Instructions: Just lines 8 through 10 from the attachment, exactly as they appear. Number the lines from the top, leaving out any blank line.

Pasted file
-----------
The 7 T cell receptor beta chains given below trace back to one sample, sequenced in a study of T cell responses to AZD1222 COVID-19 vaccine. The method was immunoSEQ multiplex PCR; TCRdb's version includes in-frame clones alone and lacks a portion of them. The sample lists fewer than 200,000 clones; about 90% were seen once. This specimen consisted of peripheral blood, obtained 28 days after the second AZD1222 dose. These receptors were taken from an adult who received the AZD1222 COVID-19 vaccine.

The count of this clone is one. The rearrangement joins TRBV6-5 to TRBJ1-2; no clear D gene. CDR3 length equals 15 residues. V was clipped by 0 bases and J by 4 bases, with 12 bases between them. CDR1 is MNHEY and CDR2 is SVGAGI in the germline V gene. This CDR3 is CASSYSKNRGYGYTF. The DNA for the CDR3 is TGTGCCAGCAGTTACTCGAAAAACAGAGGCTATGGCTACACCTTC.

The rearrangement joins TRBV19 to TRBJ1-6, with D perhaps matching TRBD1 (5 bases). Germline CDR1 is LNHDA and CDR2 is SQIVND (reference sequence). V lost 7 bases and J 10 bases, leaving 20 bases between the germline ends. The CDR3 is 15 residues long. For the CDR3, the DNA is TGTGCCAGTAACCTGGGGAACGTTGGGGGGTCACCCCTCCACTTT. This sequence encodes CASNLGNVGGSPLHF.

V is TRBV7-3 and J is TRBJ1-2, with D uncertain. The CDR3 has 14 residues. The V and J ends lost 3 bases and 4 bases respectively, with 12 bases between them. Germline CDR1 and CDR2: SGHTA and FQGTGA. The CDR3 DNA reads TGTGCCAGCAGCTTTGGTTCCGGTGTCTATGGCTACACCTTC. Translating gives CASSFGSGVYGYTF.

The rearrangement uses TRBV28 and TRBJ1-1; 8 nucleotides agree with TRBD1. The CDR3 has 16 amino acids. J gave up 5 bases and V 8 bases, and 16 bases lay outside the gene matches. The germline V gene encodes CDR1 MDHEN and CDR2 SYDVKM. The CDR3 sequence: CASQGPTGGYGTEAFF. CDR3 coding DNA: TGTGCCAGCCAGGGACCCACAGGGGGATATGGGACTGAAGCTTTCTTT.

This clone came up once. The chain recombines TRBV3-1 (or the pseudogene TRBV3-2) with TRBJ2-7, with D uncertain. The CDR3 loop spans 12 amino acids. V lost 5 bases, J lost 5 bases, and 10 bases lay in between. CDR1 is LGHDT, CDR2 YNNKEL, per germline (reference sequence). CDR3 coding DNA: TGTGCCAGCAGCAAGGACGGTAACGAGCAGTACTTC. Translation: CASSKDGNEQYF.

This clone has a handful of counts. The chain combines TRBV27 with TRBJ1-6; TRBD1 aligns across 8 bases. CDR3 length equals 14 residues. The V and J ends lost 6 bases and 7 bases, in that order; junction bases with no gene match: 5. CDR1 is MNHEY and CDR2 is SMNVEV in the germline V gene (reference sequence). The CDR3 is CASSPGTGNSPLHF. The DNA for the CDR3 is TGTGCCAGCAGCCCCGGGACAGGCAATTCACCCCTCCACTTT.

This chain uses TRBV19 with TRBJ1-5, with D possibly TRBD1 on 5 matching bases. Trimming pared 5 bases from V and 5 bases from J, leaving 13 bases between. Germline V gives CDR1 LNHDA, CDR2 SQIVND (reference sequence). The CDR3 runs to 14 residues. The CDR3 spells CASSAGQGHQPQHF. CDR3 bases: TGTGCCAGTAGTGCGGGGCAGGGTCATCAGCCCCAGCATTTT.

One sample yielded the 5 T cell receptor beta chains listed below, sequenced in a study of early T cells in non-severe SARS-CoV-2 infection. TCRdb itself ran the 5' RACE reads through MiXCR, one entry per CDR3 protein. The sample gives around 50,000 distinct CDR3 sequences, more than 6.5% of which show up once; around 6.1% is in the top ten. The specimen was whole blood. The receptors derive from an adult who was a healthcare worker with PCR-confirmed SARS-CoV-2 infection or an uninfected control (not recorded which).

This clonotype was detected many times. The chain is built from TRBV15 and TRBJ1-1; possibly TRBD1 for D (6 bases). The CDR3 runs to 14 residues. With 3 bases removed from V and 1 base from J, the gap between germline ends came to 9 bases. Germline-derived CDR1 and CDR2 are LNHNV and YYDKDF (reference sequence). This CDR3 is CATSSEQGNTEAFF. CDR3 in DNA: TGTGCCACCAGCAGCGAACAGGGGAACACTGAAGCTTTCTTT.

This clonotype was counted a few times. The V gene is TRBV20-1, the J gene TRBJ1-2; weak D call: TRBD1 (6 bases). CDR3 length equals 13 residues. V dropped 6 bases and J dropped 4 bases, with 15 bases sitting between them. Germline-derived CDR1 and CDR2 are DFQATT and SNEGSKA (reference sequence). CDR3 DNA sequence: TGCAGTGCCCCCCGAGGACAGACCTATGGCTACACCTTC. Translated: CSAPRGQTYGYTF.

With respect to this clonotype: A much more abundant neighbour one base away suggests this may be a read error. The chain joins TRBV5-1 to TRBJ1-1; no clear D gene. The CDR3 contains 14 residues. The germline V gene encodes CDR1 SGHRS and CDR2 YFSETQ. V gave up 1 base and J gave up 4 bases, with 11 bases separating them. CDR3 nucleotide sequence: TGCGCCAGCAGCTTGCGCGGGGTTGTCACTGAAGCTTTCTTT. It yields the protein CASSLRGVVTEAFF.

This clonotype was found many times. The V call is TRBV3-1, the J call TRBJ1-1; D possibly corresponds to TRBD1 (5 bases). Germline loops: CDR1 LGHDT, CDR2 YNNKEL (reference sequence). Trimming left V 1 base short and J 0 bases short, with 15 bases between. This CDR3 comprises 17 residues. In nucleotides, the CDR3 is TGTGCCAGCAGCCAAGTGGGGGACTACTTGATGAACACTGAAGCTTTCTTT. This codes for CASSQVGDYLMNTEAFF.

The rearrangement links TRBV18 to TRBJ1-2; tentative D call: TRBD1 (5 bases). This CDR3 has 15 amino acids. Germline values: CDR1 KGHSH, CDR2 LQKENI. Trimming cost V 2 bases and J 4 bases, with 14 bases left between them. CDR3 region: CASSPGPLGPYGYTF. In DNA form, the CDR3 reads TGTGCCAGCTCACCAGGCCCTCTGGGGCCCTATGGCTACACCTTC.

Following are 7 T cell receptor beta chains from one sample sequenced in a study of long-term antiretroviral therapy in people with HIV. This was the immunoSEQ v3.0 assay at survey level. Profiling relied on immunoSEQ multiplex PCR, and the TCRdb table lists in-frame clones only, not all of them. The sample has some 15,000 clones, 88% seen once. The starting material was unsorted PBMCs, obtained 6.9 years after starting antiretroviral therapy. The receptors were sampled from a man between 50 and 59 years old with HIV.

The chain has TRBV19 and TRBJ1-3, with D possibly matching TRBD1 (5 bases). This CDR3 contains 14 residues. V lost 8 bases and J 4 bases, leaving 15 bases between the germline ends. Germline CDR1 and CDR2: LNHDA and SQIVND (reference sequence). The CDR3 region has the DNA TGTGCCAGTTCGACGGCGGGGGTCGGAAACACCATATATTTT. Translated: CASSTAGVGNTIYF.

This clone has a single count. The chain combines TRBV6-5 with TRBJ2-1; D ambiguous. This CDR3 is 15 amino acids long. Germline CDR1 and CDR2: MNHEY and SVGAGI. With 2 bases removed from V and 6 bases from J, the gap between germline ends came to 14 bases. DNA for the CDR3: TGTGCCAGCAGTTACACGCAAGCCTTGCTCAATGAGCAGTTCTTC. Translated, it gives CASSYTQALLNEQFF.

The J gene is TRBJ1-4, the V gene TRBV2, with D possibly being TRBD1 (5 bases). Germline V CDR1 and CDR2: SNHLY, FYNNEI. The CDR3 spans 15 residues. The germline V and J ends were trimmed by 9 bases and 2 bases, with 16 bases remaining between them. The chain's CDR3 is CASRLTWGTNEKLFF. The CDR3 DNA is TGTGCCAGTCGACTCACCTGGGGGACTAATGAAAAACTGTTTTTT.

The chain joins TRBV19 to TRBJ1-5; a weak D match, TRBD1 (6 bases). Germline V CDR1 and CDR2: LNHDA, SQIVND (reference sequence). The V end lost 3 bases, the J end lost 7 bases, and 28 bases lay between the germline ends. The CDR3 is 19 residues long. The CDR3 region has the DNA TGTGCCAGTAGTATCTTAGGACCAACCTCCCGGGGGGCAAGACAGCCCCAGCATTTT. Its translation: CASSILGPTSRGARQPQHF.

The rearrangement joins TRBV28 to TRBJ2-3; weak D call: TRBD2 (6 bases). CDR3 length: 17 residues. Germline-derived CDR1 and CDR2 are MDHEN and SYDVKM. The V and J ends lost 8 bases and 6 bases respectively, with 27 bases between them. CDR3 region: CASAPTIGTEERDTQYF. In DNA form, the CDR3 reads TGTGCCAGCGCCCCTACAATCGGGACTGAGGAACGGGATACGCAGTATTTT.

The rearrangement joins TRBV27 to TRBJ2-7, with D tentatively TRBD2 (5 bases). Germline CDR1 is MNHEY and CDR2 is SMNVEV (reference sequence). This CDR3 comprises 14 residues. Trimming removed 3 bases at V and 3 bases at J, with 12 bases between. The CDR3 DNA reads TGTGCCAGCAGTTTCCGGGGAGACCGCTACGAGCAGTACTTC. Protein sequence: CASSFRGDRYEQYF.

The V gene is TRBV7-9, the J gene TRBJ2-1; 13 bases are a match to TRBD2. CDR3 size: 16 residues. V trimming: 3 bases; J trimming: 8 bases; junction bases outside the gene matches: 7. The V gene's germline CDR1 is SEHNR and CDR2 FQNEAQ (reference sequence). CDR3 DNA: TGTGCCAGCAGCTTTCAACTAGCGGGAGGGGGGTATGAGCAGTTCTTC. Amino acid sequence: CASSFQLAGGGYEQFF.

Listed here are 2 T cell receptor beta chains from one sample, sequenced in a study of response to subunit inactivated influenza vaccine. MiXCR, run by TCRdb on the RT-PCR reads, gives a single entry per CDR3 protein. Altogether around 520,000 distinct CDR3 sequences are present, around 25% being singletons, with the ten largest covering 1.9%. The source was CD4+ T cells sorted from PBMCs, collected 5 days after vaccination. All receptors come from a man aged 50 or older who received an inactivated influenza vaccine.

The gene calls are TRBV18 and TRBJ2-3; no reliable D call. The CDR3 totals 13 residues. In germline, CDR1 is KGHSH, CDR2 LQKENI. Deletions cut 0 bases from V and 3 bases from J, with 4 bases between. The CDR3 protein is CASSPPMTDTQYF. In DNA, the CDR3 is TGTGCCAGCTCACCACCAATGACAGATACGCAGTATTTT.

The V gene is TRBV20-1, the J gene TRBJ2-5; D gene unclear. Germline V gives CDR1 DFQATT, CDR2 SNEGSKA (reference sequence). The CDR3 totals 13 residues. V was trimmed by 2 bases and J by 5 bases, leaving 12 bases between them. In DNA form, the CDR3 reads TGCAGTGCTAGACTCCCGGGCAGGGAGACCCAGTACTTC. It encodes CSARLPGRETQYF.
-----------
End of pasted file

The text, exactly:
This chain uses TRBV19 with TRBJ1-5, with D possibly TRBD1 on 5 matching bases. Trimming pared 5 bases from V and 5 bases from J, leaving 13 bases between. Germline V gives CDR1 LNHDA, CDR2 SQIVND (reference sequence). The CDR3 runs to 14 residues. The CDR3 spells CASSAGQGHQPQHF. CDR3 bases: TGTGCCAGTAGTGCGGGGCAGGGTCATCAGCCCCAGCATTTT.

One sample yielded the 5 T cell receptor beta chains listed below, sequenced in a study of early T cells in non-severe SARS-CoV-2 infection. TCRdb itself ran the 5' RACE reads through MiXCR, one entry per CDR3 protein. The sample gives around 50,000 distinct CDR3 sequences, more than 6.5% of which show up once; around 6.1% is in the top ten. The specimen was whole blood. The receptors derive from an adult who was a healthcare worker with PCR-confirmed SARS-CoV-2 infection or an uninfected control (not recorded which).

This clonotype was detected many times. The chain is built from TRBV15 and TRBJ1-1; possibly TRBD1 for D (6 bases). The CDR3 runs to 14 residues. With 3 bases removed from V and 1 base from J, the gap between germline ends came to 9 bases. Germline-derived CDR1 and CDR2 are LNHNV and YYDKDF (reference sequence). This CDR3 is CATSSEQGNTEAFF. CDR3 in DNA: TGTGCCACCAGCAGCGAACAGGGGAACACTGAAGCTTTCTTT.